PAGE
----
Numerical Foundations, Integral Methods and Applications

  • K. R. Richter
  • W. M. Rucker
Part of the EURO Courses: Computer and Information Science book series (EUIS, volume 1)


In this paper the mathematical foundations and the application of various integral formulations based on vector and scalar potentials for the numerical treatment of magnetostatic and eddy current problems with the boundary element method (BEM) are presented. Starting from Maxwell’s equations the basic integral equations are derived by applying Green’s theorem for scalar and vector variables and the definition of the appropriate Green’s functions. In order to apply the BEM the discretization of the boundaries into boundary elements is discussed. This discretization transforms the boundary integral equations into a system of algebraic equations which can be solved by various methods. The boundary element formulations and numerical results of examples for three-dimensional magnetostatic field problems and eddy current problems are presented. It can be seen that there exists a wide range of applications of integral methods and which are alternatives to differential equation methods, e.g. the finite element method.


Boundary Element Boundary Element Method Boundary Integral Equation Iron Core Field Quantity 
These keywords were added by machine and not by the authors. This process is experimental and the keywords may be updated as the learning algorithm improves.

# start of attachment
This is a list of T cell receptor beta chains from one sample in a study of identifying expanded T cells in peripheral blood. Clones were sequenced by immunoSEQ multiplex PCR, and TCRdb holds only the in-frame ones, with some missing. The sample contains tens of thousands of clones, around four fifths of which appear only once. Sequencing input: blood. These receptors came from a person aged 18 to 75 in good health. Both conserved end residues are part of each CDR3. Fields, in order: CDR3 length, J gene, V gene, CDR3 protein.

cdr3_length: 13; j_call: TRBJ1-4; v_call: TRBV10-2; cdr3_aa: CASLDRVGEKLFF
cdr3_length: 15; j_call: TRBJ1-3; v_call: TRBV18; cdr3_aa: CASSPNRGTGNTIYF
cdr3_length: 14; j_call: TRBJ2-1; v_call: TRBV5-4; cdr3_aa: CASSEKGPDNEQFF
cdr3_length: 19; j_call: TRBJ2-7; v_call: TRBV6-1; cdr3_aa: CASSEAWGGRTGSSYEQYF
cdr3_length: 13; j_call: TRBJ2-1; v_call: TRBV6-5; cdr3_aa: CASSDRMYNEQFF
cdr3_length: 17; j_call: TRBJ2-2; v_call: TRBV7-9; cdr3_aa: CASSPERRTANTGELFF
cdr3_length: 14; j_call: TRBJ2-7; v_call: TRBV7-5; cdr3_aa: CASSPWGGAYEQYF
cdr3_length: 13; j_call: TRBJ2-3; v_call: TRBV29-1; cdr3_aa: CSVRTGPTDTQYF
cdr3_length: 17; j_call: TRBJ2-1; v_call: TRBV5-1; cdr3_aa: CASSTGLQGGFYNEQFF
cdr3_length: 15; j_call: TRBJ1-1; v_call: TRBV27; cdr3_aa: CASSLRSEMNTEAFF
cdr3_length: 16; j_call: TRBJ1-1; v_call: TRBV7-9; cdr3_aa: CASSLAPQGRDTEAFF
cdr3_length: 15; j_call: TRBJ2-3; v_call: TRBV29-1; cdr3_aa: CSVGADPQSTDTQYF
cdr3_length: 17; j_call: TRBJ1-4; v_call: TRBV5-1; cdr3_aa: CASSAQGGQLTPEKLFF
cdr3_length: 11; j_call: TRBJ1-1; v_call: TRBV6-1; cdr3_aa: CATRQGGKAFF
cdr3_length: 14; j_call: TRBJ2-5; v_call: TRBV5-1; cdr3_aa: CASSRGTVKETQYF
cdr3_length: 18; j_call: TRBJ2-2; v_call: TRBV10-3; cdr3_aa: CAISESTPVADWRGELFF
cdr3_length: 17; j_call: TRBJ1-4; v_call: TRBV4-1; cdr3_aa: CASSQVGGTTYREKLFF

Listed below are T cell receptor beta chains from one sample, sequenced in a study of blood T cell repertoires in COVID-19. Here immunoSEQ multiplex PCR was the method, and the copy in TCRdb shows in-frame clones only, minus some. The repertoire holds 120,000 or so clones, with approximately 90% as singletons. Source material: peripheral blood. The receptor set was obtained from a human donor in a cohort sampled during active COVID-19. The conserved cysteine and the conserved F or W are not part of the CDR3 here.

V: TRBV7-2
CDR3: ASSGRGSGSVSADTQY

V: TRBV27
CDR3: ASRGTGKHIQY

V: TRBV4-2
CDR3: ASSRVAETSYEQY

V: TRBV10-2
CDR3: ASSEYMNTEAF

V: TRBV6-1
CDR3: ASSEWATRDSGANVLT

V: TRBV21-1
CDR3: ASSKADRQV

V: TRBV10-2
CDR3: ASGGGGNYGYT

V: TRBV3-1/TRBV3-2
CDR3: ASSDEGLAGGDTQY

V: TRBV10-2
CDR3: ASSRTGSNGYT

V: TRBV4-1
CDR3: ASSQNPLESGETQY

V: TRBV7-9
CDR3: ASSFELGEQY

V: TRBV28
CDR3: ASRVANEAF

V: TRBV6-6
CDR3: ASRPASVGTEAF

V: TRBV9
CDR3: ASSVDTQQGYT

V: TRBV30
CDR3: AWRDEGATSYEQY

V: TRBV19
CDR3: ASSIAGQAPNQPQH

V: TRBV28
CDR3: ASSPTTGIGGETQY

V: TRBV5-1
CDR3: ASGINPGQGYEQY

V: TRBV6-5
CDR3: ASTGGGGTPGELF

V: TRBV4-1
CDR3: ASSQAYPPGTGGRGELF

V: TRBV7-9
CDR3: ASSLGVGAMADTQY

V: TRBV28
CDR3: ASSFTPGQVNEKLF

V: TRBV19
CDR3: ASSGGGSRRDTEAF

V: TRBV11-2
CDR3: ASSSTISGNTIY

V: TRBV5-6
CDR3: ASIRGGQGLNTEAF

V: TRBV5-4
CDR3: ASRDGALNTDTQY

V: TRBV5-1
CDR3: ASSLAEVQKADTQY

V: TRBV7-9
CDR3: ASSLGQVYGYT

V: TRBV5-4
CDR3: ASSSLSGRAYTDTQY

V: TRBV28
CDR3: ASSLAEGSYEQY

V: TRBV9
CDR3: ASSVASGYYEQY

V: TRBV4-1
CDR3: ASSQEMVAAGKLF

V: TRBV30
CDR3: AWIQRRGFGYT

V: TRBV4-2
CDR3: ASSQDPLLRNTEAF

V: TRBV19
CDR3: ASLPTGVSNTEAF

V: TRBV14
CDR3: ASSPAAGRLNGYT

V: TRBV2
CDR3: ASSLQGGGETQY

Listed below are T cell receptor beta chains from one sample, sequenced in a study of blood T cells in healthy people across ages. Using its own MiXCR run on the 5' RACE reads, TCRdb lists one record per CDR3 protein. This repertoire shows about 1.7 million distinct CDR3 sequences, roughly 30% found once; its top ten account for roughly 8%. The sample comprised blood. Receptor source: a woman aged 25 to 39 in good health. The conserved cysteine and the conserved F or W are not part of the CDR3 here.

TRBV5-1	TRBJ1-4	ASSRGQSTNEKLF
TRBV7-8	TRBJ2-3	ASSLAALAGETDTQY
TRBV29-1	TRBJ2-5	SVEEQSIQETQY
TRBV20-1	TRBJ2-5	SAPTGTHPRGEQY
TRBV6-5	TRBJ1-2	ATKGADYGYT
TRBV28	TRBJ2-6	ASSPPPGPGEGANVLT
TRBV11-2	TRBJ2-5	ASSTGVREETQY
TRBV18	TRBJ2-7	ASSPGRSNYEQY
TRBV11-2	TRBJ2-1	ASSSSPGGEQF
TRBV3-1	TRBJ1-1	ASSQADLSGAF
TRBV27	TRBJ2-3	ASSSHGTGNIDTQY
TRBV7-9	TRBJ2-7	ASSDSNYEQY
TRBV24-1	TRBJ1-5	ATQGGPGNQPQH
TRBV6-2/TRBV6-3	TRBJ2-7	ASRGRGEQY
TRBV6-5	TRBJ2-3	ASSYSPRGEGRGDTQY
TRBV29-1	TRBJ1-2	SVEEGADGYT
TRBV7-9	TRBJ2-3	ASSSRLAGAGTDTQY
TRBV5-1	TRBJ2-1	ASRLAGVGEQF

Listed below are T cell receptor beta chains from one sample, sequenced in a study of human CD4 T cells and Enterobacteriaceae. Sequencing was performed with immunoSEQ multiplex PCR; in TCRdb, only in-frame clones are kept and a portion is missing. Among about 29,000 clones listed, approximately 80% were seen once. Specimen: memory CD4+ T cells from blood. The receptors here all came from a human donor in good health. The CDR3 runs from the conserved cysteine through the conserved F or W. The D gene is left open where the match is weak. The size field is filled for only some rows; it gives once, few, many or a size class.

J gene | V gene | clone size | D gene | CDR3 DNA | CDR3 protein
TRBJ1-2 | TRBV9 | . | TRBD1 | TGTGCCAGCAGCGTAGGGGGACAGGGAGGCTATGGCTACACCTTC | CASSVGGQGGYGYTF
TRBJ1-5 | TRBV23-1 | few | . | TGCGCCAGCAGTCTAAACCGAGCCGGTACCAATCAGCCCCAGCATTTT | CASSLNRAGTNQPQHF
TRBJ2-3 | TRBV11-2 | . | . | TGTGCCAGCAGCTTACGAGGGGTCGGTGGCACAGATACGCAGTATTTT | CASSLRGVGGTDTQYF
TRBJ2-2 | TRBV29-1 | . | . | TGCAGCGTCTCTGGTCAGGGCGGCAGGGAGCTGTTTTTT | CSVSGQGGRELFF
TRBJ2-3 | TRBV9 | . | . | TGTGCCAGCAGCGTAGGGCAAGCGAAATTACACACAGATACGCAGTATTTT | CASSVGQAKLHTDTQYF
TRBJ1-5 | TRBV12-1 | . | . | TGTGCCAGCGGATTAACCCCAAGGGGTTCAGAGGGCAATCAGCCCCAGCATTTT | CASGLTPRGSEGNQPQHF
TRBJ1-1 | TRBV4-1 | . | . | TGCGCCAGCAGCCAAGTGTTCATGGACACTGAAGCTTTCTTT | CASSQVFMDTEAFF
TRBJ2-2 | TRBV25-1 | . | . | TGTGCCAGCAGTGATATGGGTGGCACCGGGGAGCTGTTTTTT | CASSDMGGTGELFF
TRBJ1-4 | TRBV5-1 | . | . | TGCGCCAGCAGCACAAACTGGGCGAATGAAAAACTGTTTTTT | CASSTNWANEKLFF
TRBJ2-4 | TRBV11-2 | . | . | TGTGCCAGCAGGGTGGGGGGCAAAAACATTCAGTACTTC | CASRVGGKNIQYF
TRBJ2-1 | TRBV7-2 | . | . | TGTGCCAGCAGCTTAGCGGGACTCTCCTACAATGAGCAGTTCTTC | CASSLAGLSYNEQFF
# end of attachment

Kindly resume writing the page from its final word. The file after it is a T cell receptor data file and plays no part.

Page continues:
Unable to display preview. Download preview PDF.

Unable to display preview. Download preview PDF.


  1. [1]
    Harrington, R.F. (1968) Field computation by moment methods, The Macmillan Company, New YorkGoogle Scholar
  2. [2]
    Brebbia, C.A. and Walker S. (1980) Boundary element techniques in engineering, Newnes-Butterworths, London.zbMATHGoogle Scholar
  3. [3]
    Simkin, J. and Trowbridge C.W. (1979) ‘On the use of the total scalar potential in the numerical solution of field problems in electromagnetics’, Int. J. Num. Meth. Eng., vol. 14, 423–440.zbMATHCrossRefGoogle Scholar
  4. [4]
    Rucker, W.M. (1985) ‘Boundary element calculation of magnetostatic field problems using the reduced and total scalar potential’, Proceedings 1st IGTE symposium Graz, 38–46.Google Scholar
  5. [5]
    Kalaichelvan S. and Lavers J.D. (1989) ‘Boundary element methods for eddy current problems’, Topics in Boundary Element Resarch (Ed. C.A. Brebbia), vol. 6, Springer-Verlag, 78–117.Google Scholar
  6. [6]
    Morse, P.M. and Feshbach H. (1953) Methods of Theoretical Physics, McGraw-Hill, New York.zbMATHGoogle Scholar
  7. [7]
    Cheung, Y.K. and Yeo M.F. (1979) A practical introduction to finite element analysis, Pitman, London.Google Scholar
  8. [8]
    Rucker, W.M. and Richter K.R. (1988) ‘Three-dimensional magnetostatic field calculation using boundary element method’, IEEE Transactions on Magnetics, vol. 24, 23–26.CrossRefGoogle Scholar
  9. [9]
    Rucker, W.M. and Richter K.R. (1990) ‘A BEM code for 3-d eddy current calculations’, IEEE Transactions on Magnetics, vol. 26, 462–465.CrossRefGoogle Scholar
  10. [10]
    Turner, L. (Editor) (1988) TEAM Workshops: Testproblems.Google Scholar

Copyright information

© ECSC, EEC, EAEC, Brussels and Luxembourg 1990

Authors and Affiliations

  • K. R. Richter
    • 1
  • W. M. Rucker
    • 1
  1. 1.Institute for Fundamentals and Theory in Electrical EngineeringGraz University of TechnologyGrazAustria

Personalised recommendations